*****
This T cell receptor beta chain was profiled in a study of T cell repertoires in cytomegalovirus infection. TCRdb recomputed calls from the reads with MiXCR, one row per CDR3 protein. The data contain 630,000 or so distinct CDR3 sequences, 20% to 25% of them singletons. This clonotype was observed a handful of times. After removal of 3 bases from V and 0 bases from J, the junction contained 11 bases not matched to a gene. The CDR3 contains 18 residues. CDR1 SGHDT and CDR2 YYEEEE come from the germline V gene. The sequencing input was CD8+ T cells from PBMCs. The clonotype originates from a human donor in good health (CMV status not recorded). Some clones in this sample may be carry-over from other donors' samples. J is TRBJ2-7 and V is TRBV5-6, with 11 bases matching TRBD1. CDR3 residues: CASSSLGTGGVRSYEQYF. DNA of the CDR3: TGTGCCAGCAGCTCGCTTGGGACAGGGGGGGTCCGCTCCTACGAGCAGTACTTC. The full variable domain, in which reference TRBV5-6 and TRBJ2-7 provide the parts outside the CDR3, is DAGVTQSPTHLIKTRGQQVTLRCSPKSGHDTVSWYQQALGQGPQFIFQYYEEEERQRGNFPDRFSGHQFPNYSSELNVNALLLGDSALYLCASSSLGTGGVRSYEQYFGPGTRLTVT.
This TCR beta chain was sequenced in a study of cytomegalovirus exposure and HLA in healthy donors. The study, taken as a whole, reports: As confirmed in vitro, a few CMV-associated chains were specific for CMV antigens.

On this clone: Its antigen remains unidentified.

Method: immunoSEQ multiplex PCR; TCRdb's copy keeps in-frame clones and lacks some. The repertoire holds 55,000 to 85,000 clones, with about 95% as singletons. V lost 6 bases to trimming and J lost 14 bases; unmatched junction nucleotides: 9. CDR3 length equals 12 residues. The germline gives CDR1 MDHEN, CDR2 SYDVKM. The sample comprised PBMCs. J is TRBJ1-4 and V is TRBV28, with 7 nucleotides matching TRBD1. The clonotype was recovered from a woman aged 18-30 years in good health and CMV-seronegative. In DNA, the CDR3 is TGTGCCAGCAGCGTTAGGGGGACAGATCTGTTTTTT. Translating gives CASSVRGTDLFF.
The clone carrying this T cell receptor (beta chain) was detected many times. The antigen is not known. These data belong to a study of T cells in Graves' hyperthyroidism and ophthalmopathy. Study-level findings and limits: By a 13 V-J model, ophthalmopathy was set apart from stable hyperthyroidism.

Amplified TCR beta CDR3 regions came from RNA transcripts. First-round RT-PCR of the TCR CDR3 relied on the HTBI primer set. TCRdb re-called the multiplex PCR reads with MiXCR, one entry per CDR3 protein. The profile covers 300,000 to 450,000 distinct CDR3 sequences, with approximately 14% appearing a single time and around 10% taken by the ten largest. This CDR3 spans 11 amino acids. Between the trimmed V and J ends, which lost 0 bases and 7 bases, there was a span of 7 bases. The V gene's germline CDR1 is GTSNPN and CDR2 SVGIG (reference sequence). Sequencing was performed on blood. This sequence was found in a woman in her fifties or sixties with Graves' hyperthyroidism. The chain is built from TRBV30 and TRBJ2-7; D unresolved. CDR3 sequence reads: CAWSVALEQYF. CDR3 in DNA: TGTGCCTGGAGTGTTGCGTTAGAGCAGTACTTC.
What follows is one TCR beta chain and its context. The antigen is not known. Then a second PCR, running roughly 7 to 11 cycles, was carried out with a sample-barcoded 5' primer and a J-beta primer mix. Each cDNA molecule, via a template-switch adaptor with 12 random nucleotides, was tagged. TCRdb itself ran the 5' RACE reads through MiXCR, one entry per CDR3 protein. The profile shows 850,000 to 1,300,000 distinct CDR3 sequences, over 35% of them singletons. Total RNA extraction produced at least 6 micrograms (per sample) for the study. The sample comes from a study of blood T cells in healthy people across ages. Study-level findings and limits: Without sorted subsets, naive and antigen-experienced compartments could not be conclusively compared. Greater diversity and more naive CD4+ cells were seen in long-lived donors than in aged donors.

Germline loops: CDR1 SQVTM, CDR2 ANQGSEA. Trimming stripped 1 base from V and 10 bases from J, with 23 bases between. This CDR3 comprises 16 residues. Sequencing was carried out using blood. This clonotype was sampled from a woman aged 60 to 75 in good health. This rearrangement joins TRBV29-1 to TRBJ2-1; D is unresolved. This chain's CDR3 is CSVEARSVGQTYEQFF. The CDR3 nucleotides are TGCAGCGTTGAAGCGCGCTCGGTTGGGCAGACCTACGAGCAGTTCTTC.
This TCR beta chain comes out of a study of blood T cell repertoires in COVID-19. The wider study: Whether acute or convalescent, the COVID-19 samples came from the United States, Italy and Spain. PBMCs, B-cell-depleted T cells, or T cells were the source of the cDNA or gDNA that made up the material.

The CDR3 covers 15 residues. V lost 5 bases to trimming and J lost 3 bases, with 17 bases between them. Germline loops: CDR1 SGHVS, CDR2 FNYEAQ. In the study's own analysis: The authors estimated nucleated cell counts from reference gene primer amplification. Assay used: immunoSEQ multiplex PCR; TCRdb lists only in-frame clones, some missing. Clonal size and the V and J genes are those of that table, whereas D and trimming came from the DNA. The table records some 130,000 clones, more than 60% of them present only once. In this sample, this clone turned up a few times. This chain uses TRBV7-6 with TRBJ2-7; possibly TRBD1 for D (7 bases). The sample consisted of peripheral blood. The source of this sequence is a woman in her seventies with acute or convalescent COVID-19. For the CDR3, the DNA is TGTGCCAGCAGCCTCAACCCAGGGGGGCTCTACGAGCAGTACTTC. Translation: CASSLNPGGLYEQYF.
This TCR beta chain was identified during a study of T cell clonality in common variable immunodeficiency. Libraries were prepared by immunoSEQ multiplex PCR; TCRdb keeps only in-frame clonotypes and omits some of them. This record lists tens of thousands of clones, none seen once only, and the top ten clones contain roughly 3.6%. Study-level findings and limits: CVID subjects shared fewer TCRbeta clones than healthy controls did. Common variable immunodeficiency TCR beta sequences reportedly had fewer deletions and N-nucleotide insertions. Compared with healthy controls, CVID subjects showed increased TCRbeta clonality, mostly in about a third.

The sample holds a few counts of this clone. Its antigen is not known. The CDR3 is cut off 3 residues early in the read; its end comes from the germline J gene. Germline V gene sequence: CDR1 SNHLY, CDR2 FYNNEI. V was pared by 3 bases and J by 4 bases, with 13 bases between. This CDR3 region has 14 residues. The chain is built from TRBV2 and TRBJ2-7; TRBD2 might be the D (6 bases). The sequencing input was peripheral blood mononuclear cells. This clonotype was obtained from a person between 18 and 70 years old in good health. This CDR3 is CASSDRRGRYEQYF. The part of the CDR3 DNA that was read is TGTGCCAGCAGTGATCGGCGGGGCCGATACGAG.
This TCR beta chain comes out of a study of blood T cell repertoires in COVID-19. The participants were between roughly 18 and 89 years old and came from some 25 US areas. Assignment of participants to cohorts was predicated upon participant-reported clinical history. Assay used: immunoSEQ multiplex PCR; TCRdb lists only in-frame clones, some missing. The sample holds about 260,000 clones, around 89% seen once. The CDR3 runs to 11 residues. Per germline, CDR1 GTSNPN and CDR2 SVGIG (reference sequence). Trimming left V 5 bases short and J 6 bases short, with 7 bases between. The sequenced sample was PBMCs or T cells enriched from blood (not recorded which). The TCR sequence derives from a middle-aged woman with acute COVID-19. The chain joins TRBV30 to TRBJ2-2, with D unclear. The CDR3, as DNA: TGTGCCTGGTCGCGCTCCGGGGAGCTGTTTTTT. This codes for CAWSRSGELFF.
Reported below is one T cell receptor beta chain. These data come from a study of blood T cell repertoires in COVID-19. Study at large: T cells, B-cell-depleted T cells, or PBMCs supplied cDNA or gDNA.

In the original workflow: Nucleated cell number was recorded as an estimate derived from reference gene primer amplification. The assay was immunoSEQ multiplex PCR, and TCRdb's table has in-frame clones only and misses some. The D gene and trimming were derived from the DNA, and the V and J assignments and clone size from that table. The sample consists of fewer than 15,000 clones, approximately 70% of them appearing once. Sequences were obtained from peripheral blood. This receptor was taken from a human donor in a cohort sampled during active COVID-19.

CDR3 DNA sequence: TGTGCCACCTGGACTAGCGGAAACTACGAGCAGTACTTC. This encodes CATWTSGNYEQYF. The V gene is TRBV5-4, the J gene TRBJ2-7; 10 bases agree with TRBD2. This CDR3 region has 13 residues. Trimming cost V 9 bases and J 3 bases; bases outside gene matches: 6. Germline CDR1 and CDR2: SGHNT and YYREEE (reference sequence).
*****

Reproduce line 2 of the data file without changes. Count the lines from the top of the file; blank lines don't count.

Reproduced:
This TCR beta chain was sequenced in a study of cytomegalovirus exposure and HLA in healthy donors. The study, taken as a whole, reports: As confirmed in vitro, a few CMV-associated chains were specific for CMV antigens.